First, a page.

My Cage – I don’t have the first appearance of the Censor Sheep on hand, but CeeCee seems to have developed quite the, uh, CeeCees. Is this part of a plot to gradually enlarge her, Power Girl-style, until the “uncontroversial humor” becomes downright pornographic and the syndicate has no choice but to run the original controversial strip?

  83. commodorejohn
    March 12th, 2010 at 12:36 pm [Reply]

    As far as They’ll Do It Every Time goes, it really takes the two-panel approach to make the strip work; with the older installments it just reads like The Outbursts Of Everett True minus Everett True.

  84. commodorejohn
    March 12th, 2010 at 12:39 pm [Reply]

    @Chyron HR (#82) re: MC: Right you are! So much so, in fact, that it wasn’t until this time around that I realized CeeCee was supposed to be a girl.

  85. ElkMeadow
    March 12th, 2010 at 12:46 pm [Reply]

    Brad is so tied to his mom that he can’t simply shut off his phone? “‘Mom, I’ll call back in an hour, G’bye” *off*? Or better yet, just turn the thing off without answering in the first place.

    Run, Toni, run!

    (Others elsewhere have called it–he’s gonna leave the phone on and Nancy will hear everything.)

    Also, in my city, the highest-income high school in the district is putting on “West Side Story”, and the kids are buying their own costumes at Goodwill! AND if it’s anything like the one my kids went to, everyone who auditioned gets to be on stage for the big musical number.

    Gunther, get yourself a lawyer.

  86. LUJBEM FEJF
    March 12th, 2010 at 12:48 pm [Reply]

    MT- Wow. I must be a little slow. I just noticed that every sentence in Mark Trail ended in an exclamation mark (unless it’s a question). That’s obnoxious! No wonder everybody is getting into fisticuffs all the time! They’re either always yelling at each other or very indignant with what they are saying!

  87. Walker of Dog
    March 12th, 2010 at 12:56 pm [Reply]

    Those vintage TDIETs are great, and a nice insight into the past without all the nostalgia. In a later panel, Lushwell claims credit for the Treaty of Versailles and is beaten senseless by a pack of bar patrons. Ever happen to you? A fledgling German republic is assessed a crushing war reparations debt.

    RMMD: Anyone else get a mini-Eva Longoria vibe from second-panel Sarah?

    S-M: Calm down, Peter – you’re reading the magnetically encoded bank account numbers at the bottom of the check. The actual amount won’t even cover the replacement feathers for your tattered angel wings. Well played, as always.

    Phan: Dear Savarna: If you view prisoners as a bother instead of a source of endless dark pleasures, you’re doing it wrong. Sincerely, Margo Magee

    MT: “He’s a real politician! Why, this very dock we’re standing on was funded by an earmark he added to a bill establishing National Pipeline Safety Day! Yep, the senator sure knows his way around a trough!”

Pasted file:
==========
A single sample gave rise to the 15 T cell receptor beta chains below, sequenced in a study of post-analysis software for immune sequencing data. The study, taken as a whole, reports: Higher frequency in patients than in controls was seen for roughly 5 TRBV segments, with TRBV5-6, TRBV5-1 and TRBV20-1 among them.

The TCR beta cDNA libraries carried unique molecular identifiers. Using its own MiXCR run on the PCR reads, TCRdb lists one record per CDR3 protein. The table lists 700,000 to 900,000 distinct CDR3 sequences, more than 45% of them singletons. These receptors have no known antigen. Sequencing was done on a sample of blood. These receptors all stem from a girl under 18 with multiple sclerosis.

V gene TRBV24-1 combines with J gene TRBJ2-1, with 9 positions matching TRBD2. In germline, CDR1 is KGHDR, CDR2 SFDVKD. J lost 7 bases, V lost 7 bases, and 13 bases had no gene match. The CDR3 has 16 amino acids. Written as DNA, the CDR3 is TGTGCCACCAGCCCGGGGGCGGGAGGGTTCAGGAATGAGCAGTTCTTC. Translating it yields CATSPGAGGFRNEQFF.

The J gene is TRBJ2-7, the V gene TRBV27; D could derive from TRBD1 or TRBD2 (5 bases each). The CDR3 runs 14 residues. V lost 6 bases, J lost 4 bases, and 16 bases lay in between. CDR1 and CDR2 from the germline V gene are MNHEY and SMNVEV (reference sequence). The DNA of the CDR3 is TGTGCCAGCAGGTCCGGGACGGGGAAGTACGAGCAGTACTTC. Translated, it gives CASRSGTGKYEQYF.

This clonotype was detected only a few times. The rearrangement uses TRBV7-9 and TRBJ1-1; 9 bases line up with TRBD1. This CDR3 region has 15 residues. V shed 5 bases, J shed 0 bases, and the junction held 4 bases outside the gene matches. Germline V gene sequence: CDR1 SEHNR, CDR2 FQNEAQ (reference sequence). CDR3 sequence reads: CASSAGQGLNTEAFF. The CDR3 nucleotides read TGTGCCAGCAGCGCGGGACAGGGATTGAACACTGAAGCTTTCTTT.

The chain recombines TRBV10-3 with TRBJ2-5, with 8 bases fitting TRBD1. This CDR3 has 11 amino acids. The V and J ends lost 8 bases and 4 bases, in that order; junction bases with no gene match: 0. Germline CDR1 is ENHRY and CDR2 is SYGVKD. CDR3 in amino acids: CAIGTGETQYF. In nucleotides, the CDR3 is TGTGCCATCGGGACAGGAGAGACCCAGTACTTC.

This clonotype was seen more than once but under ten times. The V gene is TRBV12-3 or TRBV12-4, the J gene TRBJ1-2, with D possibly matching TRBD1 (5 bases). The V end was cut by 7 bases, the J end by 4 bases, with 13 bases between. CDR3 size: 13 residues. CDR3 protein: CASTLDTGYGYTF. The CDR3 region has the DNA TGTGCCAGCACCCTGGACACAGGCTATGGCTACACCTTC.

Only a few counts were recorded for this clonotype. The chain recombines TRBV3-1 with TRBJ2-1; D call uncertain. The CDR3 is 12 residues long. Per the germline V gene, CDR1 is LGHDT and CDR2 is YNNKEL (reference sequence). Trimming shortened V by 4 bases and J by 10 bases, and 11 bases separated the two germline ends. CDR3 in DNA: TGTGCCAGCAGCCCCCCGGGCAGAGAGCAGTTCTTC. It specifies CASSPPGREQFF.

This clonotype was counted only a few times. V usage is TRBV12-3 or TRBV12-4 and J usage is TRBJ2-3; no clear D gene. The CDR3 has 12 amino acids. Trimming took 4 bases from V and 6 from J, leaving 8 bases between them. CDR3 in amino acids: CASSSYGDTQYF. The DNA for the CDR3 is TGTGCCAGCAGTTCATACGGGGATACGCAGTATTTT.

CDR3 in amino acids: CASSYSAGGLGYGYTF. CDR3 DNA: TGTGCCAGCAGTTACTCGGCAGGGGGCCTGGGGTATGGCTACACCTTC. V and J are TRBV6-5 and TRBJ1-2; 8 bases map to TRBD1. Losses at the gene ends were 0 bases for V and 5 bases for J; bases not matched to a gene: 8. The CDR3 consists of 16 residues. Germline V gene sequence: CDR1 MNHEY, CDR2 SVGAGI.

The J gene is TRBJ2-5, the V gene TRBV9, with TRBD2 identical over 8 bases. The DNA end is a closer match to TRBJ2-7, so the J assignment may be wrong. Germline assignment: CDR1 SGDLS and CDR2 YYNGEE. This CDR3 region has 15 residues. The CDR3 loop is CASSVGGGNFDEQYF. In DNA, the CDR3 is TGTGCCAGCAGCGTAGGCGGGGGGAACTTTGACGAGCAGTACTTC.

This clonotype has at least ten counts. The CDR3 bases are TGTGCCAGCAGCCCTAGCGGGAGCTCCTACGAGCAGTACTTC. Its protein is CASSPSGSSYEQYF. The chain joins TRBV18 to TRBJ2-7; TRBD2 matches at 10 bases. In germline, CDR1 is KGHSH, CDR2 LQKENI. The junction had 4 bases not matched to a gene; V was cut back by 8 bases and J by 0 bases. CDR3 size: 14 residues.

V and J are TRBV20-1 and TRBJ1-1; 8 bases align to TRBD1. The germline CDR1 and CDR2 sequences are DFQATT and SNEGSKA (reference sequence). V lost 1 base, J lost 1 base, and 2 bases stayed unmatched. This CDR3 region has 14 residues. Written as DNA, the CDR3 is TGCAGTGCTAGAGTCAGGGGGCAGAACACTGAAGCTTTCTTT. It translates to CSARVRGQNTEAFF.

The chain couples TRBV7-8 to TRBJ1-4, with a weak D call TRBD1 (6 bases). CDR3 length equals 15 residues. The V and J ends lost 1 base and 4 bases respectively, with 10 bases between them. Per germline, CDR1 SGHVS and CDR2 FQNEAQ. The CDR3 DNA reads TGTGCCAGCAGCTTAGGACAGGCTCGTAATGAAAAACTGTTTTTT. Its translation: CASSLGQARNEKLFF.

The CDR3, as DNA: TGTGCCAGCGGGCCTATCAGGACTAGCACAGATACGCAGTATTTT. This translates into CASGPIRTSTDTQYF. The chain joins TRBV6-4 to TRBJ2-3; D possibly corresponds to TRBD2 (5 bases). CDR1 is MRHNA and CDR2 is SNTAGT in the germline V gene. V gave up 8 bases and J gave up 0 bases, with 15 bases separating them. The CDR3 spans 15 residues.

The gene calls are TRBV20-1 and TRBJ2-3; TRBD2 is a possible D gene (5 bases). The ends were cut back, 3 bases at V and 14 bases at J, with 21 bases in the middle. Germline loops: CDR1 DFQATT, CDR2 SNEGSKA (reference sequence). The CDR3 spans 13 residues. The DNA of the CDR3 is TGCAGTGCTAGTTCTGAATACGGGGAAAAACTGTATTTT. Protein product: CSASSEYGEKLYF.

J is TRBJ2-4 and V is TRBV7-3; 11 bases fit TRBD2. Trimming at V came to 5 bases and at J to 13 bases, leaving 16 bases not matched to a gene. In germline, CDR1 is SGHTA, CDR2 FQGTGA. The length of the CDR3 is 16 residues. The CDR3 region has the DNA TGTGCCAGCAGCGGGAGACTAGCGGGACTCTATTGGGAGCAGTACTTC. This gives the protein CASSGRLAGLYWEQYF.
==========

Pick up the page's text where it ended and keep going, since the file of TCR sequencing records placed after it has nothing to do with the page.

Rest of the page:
88. dull_old_man
    March 12th, 2010 at 12:58 pm [Reply]

    @Muffaroo (#49):

    Thanks for the link to the Cartoon Companion. I will spend much time there. I was thrilled to find the baseball entry for Bugs, but couldn’t find any trace of Kill the Wabbit. Tried O for opera, tried W for Wagner, tried R for Ring of the Nibelungen, tried V for Valkyrie–couldn’t find it. I’ll keep reading it hopefully.

    My first exposure to most of high culture was through Bugs–Hamlet and the Marriage of Figaro come to mind first. The Three Stooges had a lot of opera, too.

    I hope that after the flight from China, the joys of parenthood found you soon and often. I’ve been on flights when the pilot announced a group of families returning from China; when they filed by, I couldn’t tell whether the parents or children looked more shell-shocked.

  89. Rita Lake and the Special Goddesses
    March 12th, 2010 at 12:59 pm [Reply]

    I’m chuckling at the titles of the magazines in the first panel: “WOW STORIES,” “UMPH,” and “ZIPPY.” I wonder what sort of content one could find in the pages of “UMPH.”

  90. Dingo, the Essence of Purity and Virtue Incarnate™
    March 12th, 2010 at 12:59 pm [Reply]

    @Master Softheart (#12): Thank you for that post, Master Softheart. My days at my company are slowly beginning to make Tim Burton out to be a master of cinéma vérité. I got home last night and had the opportunity to see the NSFW inflatable Jesus. It was a cathartic laughter. The lamb of God, indeed.

  91. Mr Foofram
    March 12th, 2010 at 1:10 pm [Reply]

    DTM: At first I thought the squiggle above Dennis represents his distinctive odor, then I realized it’s actually a door handle. I presume the odor doesn’t require a graphic manifestation.

  92. Dingo, the Essence of Purity and Virtue Incarnate™
    March 12th, 2010 at 1:10 pm [Reply]

    @Muffaroo (#48): Y’know, I’d love it if the kids would come up with some bizarre new sexual position or odd ritual to drive all of us oldsters (I’m 45) crazy and call it “raccoon chaining.” Hmm. Maybe tagteaming Helen Hunt and Gwyneth Paltrow when they’re dressed up for awards shows.

  93. Professor Fate
    March 12th, 2010 at 1:12 pm [Reply]

    FW: okay so we go from a Wally who when he isn’t trolling for pity sex from his one armed ex, is portrayed as being just moments from getting a lip lock on the business end of a Glock to one who attitude is, well whatever man, yeah my life’s a mess but what can you do? The hell? In the space of two strips we move from Dark night of the Soul to something more like an afternoon drizzle- which is in keeping with the spirit of the strip but really? That’s it? Well another anti-climax cul de sac from the master. Funky Winkerbean where even someone dying of cancer is drained of all dramatic possiblities leaving only smirking, bad pizzia and weird obsessions.

    MW: As we leave our sandwich eating horrors it looks like we will never see Old angry colored gin woman again. THis makes me sad.